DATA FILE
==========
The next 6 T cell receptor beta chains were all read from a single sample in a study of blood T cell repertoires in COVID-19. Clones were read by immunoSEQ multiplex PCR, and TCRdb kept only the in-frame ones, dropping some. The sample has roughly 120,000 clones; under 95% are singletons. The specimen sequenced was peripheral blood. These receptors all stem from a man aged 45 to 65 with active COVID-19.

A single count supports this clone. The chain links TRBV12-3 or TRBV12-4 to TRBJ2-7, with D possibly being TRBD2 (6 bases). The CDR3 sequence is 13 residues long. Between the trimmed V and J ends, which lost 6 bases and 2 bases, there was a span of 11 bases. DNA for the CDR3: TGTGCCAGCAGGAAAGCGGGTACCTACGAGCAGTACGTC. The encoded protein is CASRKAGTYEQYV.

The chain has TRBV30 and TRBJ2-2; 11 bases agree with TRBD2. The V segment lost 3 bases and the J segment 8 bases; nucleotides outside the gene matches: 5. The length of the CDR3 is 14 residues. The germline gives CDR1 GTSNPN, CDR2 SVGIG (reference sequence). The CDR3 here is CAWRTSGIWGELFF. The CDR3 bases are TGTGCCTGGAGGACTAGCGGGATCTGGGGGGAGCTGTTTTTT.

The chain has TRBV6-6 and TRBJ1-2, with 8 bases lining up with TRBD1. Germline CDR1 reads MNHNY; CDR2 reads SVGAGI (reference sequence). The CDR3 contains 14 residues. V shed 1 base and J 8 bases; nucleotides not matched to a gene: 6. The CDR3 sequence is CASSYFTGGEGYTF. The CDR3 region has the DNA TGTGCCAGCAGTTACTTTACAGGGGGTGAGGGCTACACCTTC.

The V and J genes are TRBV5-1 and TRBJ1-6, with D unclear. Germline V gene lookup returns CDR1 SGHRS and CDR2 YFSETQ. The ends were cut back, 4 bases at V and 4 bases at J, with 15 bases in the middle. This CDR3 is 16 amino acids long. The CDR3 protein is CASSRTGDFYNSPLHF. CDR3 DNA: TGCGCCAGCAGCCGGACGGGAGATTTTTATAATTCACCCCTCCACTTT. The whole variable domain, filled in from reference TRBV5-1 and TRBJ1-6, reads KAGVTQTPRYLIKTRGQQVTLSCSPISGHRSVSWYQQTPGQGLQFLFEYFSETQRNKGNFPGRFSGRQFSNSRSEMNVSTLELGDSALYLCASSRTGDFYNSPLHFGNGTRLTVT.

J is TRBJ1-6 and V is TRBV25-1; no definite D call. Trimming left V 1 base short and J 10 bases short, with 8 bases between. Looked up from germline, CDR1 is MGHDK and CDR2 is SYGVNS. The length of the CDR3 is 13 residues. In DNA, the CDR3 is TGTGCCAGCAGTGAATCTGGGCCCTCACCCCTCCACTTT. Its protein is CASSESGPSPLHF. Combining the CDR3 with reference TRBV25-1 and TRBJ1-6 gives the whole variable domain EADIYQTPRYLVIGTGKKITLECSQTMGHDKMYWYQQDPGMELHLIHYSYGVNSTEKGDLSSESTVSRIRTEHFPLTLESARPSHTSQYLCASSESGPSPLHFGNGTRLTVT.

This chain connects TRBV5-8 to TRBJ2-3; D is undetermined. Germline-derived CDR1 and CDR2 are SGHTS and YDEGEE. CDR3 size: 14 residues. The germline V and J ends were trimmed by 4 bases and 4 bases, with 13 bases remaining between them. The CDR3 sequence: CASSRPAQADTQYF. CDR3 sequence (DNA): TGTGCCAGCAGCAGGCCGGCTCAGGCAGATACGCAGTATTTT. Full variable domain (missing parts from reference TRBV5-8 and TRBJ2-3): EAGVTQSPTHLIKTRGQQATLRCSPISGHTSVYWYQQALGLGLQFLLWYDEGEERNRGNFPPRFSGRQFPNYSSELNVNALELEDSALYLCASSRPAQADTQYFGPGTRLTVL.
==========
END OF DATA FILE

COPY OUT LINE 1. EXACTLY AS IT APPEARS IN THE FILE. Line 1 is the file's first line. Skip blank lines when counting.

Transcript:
The next 6 T cell receptor beta chains were all read from a single sample in a study of blood T cell repertoires in COVID-19. Clones were read by immunoSEQ multiplex PCR, and TCRdb kept only the in-frame ones, dropping some. The sample has roughly 120,000 clones; under 95% are singletons. The specimen sequenced was peripheral blood. These receptors all stem from a man aged 45 to 65 with active COVID-19.